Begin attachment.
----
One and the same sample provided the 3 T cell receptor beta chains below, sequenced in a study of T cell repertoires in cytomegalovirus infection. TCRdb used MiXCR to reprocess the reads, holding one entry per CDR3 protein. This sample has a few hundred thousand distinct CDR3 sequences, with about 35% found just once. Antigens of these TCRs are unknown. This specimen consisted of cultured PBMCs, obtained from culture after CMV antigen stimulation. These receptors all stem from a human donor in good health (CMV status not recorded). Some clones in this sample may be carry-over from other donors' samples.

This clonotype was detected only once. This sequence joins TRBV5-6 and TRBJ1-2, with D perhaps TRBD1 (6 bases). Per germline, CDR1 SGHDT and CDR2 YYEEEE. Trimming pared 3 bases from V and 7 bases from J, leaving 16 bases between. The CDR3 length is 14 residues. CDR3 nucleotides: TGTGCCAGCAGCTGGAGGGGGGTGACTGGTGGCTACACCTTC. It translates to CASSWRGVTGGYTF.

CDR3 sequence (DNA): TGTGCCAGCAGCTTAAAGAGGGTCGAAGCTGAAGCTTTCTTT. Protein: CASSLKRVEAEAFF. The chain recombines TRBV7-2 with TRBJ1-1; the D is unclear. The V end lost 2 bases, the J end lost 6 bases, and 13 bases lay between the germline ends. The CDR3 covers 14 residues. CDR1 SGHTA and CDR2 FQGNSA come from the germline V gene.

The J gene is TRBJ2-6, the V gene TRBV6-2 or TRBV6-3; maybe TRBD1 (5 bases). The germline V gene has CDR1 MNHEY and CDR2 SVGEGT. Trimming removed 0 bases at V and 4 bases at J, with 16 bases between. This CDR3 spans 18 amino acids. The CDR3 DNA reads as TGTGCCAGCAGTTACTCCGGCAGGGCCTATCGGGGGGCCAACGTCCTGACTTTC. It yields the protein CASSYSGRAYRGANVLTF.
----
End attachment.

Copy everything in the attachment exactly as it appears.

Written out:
One and the same sample provided the 3 T cell receptor beta chains below, sequenced in a study of T cell repertoires in cytomegalovirus infection. TCRdb used MiXCR to reprocess the reads, holding one entry per CDR3 protein. This sample has a few hundred thousand distinct CDR3 sequences, with about 35% found just once. Antigens of these TCRs are unknown. This specimen consisted of cultured PBMCs, obtained from culture after CMV antigen stimulation. These receptors all stem from a human donor in good health (CMV status not recorded). Some clones in this sample may be carry-over from other donors' samples.

This clonotype was detected only once. This sequence joins TRBV5-6 and TRBJ1-2, with D perhaps TRBD1 (6 bases). Per germline, CDR1 SGHDT and CDR2 YYEEEE. Trimming pared 3 bases from V and 7 bases from J, leaving 16 bases between. The CDR3 length is 14 residues. CDR3 nucleotides: TGTGCCAGCAGCTGGAGGGGGGTGACTGGTGGCTACACCTTC. It translates to CASSWRGVTGGYTF.

CDR3 sequence (DNA): TGTGCCAGCAGCTTAAAGAGGGTCGAAGCTGAAGCTTTCTTT. Protein: CASSLKRVEAEAFF. The chain recombines TRBV7-2 with TRBJ1-1; the D is unclear. The V end lost 2 bases, the J end lost 6 bases, and 13 bases lay between the germline ends. The CDR3 covers 14 residues. CDR1 SGHTA and CDR2 FQGNSA come from the germline V gene.

The J gene is TRBJ2-6, the V gene TRBV6-2 or TRBV6-3; maybe TRBD1 (5 bases). The germline V gene has CDR1 MNHEY and CDR2 SVGEGT. Trimming removed 0 bases at V and 4 bases at J, with 16 bases between. This CDR3 spans 18 amino acids. The CDR3 DNA reads as TGTGCCAGCAGTTACTCCGGCAGGGCCTATCGGGGGGCCAACGTCCTGACTTTC. It yields the protein CASSYSGRAYRGANVLTF.